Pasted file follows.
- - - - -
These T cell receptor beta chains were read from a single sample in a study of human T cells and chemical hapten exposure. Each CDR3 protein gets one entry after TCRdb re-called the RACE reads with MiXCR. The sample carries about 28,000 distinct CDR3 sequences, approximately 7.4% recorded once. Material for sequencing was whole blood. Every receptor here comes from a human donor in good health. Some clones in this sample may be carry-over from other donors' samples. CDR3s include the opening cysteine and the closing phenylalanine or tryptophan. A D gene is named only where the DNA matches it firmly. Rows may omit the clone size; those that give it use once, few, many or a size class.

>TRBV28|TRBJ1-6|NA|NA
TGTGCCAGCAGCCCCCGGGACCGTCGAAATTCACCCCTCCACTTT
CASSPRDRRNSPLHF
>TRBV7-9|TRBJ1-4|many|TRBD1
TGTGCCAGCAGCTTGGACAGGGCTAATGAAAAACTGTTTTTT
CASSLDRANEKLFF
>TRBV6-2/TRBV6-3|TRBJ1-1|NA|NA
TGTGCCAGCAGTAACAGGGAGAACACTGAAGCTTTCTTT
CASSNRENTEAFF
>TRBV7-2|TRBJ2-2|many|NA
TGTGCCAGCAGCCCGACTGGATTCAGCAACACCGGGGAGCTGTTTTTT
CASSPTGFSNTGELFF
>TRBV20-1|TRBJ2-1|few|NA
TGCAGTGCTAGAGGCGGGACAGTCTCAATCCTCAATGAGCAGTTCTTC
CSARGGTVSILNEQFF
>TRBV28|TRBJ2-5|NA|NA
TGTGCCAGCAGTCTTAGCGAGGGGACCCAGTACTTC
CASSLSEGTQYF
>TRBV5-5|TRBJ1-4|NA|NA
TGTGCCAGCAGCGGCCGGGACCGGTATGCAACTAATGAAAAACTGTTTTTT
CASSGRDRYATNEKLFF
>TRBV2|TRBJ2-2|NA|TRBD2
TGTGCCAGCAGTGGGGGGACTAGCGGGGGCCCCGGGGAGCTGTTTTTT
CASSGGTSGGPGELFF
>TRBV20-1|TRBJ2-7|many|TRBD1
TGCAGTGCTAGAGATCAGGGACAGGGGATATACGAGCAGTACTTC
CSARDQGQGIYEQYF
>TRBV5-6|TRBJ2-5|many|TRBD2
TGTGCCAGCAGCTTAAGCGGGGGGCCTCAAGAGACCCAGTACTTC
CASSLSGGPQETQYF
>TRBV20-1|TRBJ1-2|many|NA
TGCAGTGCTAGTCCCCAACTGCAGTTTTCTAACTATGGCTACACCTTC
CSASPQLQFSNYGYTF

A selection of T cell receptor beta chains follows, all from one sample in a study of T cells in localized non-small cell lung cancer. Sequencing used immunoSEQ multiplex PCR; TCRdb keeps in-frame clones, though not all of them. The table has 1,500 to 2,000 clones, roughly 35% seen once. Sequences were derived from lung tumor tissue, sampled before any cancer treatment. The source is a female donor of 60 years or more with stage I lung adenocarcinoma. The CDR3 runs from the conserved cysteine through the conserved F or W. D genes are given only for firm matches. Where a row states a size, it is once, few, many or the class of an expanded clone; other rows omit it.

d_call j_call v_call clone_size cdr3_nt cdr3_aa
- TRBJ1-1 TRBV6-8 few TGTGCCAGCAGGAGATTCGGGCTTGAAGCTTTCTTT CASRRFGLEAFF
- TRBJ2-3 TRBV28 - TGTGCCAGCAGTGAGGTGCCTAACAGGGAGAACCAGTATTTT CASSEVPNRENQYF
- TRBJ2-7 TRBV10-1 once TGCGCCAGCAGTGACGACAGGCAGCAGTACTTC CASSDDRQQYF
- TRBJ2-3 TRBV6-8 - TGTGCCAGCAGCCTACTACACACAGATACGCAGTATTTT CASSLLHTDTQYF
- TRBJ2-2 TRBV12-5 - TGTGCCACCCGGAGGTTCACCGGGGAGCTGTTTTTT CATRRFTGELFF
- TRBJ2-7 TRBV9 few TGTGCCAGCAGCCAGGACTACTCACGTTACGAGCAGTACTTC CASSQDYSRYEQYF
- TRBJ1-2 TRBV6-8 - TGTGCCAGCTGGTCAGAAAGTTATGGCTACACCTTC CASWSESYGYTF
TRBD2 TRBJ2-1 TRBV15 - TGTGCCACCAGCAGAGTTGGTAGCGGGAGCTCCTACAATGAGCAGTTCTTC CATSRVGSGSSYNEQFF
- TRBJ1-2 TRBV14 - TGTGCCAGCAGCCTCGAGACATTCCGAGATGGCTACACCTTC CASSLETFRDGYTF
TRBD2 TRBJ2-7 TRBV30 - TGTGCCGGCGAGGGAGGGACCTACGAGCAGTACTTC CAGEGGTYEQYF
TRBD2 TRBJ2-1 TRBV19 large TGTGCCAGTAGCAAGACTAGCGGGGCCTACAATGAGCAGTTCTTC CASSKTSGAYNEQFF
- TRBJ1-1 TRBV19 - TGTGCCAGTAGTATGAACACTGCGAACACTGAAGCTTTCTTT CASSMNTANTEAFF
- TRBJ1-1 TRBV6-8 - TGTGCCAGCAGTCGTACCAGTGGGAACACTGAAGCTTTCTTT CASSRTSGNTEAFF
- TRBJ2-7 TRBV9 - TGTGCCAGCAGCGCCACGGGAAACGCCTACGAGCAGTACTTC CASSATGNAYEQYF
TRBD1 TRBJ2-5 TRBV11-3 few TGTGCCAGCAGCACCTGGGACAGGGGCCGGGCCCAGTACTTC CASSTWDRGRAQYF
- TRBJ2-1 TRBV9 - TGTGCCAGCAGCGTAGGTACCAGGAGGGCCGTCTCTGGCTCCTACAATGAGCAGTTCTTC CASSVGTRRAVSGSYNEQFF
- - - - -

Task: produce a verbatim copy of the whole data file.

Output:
These T cell receptor beta chains were read from a single sample in a study of human T cells and chemical hapten exposure. Each CDR3 protein gets one entry after TCRdb re-called the RACE reads with MiXCR. The sample carries about 28,000 distinct CDR3 sequences, approximately 7.4% recorded once. Material for sequencing was whole blood. Every receptor here comes from a human donor in good health. Some clones in this sample may be carry-over from other donors' samples. CDR3s include the opening cysteine and the closing phenylalanine or tryptophan. A D gene is named only where the DNA matches it firmly. Rows may omit the clone size; those that give it use once, few, many or a size class.

>TRBV28|TRBJ1-6|NA|NA
TGTGCCAGCAGCCCCCGGGACCGTCGAAATTCACCCCTCCACTTT
CASSPRDRRNSPLHF
>TRBV7-9|TRBJ1-4|many|TRBD1
TGTGCCAGCAGCTTGGACAGGGCTAATGAAAAACTGTTTTTT
CASSLDRANEKLFF
>TRBV6-2/TRBV6-3|TRBJ1-1|NA|NA
TGTGCCAGCAGTAACAGGGAGAACACTGAAGCTTTCTTT
CASSNRENTEAFF
>TRBV7-2|TRBJ2-2|many|NA
TGTGCCAGCAGCCCGACTGGATTCAGCAACACCGGGGAGCTGTTTTTT
CASSPTGFSNTGELFF
>TRBV20-1|TRBJ2-1|few|NA
TGCAGTGCTAGAGGCGGGACAGTCTCAATCCTCAATGAGCAGTTCTTC
CSARGGTVSILNEQFF
>TRBV28|TRBJ2-5|NA|NA
TGTGCCAGCAGTCTTAGCGAGGGGACCCAGTACTTC
CASSLSEGTQYF
>TRBV5-5|TRBJ1-4|NA|NA
TGTGCCAGCAGCGGCCGGGACCGGTATGCAACTAATGAAAAACTGTTTTTT
CASSGRDRYATNEKLFF
>TRBV2|TRBJ2-2|NA|TRBD2
TGTGCCAGCAGTGGGGGGACTAGCGGGGGCCCCGGGGAGCTGTTTTTT
CASSGGTSGGPGELFF
>TRBV20-1|TRBJ2-7|many|TRBD1
TGCAGTGCTAGAGATCAGGGACAGGGGATATACGAGCAGTACTTC
CSARDQGQGIYEQYF
>TRBV5-6|TRBJ2-5|many|TRBD2
TGTGCCAGCAGCTTAAGCGGGGGGCCTCAAGAGACCCAGTACTTC
CASSLSGGPQETQYF
>TRBV20-1|TRBJ1-2|many|NA
TGCAGTGCTAGTCCCCAACTGCAGTTTTCTAACTATGGCTACACCTTC
CSASPQLQFSNYGYTF

A selection of T cell receptor beta chains follows, all from one sample in a study of T cells in localized non-small cell lung cancer. Sequencing used immunoSEQ multiplex PCR; TCRdb keeps in-frame clones, though not all of them. The table has 1,500 to 2,000 clones, roughly 35% seen once. Sequences were derived from lung tumor tissue, sampled before any cancer treatment. The source is a female donor of 60 years or more with stage I lung adenocarcinoma. The CDR3 runs from the conserved cysteine through the conserved F or W. D genes are given only for firm matches. Where a row states a size, it is once, few, many or the class of an expanded clone; other rows omit it.

d_call j_call v_call clone_size cdr3_nt cdr3_aa
- TRBJ1-1 TRBV6-8 few TGTGCCAGCAGGAGATTCGGGCTTGAAGCTTTCTTT CASRRFGLEAFF
- TRBJ2-3 TRBV28 - TGTGCCAGCAGTGAGGTGCCTAACAGGGAGAACCAGTATTTT CASSEVPNRENQYF
- TRBJ2-7 TRBV10-1 once TGCGCCAGCAGTGACGACAGGCAGCAGTACTTC CASSDDRQQYF
- TRBJ2-3 TRBV6-8 - TGTGCCAGCAGCCTACTACACACAGATACGCAGTATTTT CASSLLHTDTQYF
- TRBJ2-2 TRBV12-5 - TGTGCCACCCGGAGGTTCACCGGGGAGCTGTTTTTT CATRRFTGELFF
- TRBJ2-7 TRBV9 few TGTGCCAGCAGCCAGGACTACTCACGTTACGAGCAGTACTTC CASSQDYSRYEQYF
- TRBJ1-2 TRBV6-8 - TGTGCCAGCTGGTCAGAAAGTTATGGCTACACCTTC CASWSESYGYTF
TRBD2 TRBJ2-1 TRBV15 - TGTGCCACCAGCAGAGTTGGTAGCGGGAGCTCCTACAATGAGCAGTTCTTC CATSRVGSGSSYNEQFF
- TRBJ1-2 TRBV14 - TGTGCCAGCAGCCTCGAGACATTCCGAGATGGCTACACCTTC CASSLETFRDGYTF
TRBD2 TRBJ2-7 TRBV30 - TGTGCCGGCGAGGGAGGGACCTACGAGCAGTACTTC CAGEGGTYEQYF
TRBD2 TRBJ2-1 TRBV19 large TGTGCCAGTAGCAAGACTAGCGGGGCCTACAATGAGCAGTTCTTC CASSKTSGAYNEQFF
- TRBJ1-1 TRBV19 - TGTGCCAGTAGTATGAACACTGCGAACACTGAAGCTTTCTTT CASSMNTANTEAFF
- TRBJ1-1 TRBV6-8 - TGTGCCAGCAGTCGTACCAGTGGGAACACTGAAGCTTTCTTT CASSRTSGNTEAFF
- TRBJ2-7 TRBV9 - TGTGCCAGCAGCGCCACGGGAAACGCCTACGAGCAGTACTTC CASSATGNAYEQYF
TRBD1 TRBJ2-5 TRBV11-3 few TGTGCCAGCAGCACCTGGGACAGGGGCCGGGCCCAGTACTTC CASSTWDRGRAQYF
- TRBJ2-1 TRBV9 - TGTGCCAGCAGCGTAGGTACCAGGAGGGCCGTCTCTGGCTCCTACAATGAGCAGTTCTTC CASSVGTRRAVSGSYNEQFF